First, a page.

There is a one-year window of opportunity established by the Veterans Administration for issuing direct docket decisions. Compare this timetable to that of the other legal options, and you’ll find it is the most expeditious. The Veterans Administration generally strives to complete the supplemental claims and higher-level reviews within four to five months or less. Those who have crunched the numbers find the Veterans Administration typically completes such claims in about 125 to 140 days. However, the Board of Veterans Appeals, or BVA for short, appeal decisions typically average out to about a year.
As a selfless military veteran who served the greater good as opposed to narrow self-interest, you are understandably concerned with the timely processing of your claim. Our Washington D.C. veterans disability claims law firm is here to expedite your quest for financial compensation, medical treatment, and justice.
We steer veterans toward the appeals status tracker to stay abreast of appeal status. The status tracker empowers veterans to quickly view the progression of an appeal and understand the steps necessary to expedite the process. The appeals status tracker also provides timely and convenient alerts for the deadlines that indicate action is necessary. Furthermore, the status tracker tool also previews subsequent events within the timeline for appeal.
Brave military veterans denied financial compensation after serving their nation are encouraged to keep hope alive. Even if your disability claim was originally denied, there is a chance that it will be approved after subsequent review. What matters most is that you place your trust in an experienced Washington D.C. veterans disability claims attorney to spearhead the quest for justice.
Expedite Your Supplemental Claim With Legal Guidance
The excessive bureaucracy of the VA supplemental claim process understandably flusters military veterans. Add in the fact that former service members are plagued by disability, illness, and potentially lifelong pain in the aftermath of serving their country. There is even more reason to rely on the guidance of an experienced VA disability claims attorney in Washington, D.C.
Our D.C. disability claims lawyer is here to guide you through the supplemental claim process, ensuring you adhere to the detailed instructions of the form, ultimately ensuring the VA accepts and processes the claim promptly. Lean on our experienced veterans’ disability claims attorney throughout the process, and your claim will progress through the new AMA system as seamlessly as possible.
Does the VA Supplemental Claim Process Make Sense for You?
Industry insiders have crunched the numbers, determining about three-quarters of military veterans have filed supplemental claims through the AMA system. The vast majority of veterans opt for this avenue of legal recourse after an unexpected rejection, or partial approval is handed down by the powers that be. However, in some cases, such an unfavorable decision results from insufficient evidence or evidence that exists yet was overlooked during the claim submission process.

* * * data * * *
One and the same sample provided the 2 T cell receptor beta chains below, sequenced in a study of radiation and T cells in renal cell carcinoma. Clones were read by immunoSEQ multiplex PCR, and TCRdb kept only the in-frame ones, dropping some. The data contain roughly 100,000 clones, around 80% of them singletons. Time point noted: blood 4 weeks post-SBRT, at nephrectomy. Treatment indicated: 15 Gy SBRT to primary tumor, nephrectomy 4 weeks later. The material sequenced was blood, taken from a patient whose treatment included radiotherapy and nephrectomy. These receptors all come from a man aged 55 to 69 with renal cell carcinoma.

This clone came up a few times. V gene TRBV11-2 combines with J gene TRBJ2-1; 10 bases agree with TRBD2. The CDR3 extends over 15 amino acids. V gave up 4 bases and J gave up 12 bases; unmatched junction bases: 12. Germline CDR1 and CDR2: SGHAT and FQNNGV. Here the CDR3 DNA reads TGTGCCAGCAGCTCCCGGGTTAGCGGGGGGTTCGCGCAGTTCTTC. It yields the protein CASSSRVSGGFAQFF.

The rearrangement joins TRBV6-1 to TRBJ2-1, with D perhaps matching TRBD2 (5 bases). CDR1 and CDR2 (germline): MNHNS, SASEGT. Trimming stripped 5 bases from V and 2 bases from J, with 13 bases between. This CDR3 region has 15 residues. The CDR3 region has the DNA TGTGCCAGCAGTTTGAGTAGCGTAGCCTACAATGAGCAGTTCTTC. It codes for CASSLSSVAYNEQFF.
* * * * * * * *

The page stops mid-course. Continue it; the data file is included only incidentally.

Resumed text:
For example, consider a situation in which a brave military veteran’s claim culminates in an unfavorable decision that states he or she is missing something as simple as an unbiased formal written medical diagnosis from an accredited physician. In such a situation, justice might be served simply by visiting the treating physician to obtain a formal medical diagnosis.n The presentation of such new and relevant evidence pertaining to the claim sets the stage for a successful appeal of the VA decision.
If time is of the essence due to financial insecurity or other pressures, do not lose hope. The VA may process your supplemental claim in a couple of months. Lean on our D.C. veterans disability claims lawyer during this difficult chapter of your life, and we will do everything in our power to enhance the quality of your claim and expedite its processing.
Every veteran should know that recognized legal avenues exist to expedite VA claims. However, specific requirements must be met for eligibility. As an example, your VA appeal process can be expedited by proving you are an octogenarian of 85 years or older, are financially destitute, or suffering from a terminal illness.
Schedule a Consultation With Our Veterans Disability Claims Attorney
Meet with our Washington D.C. disability attorney, and tell us about your unique situation. We will do everything in our power to hasten the processing of your supplemental VA claim. Reach out to our veterans’ disability claims law firm in Washington D.C. today by completing our online contact form.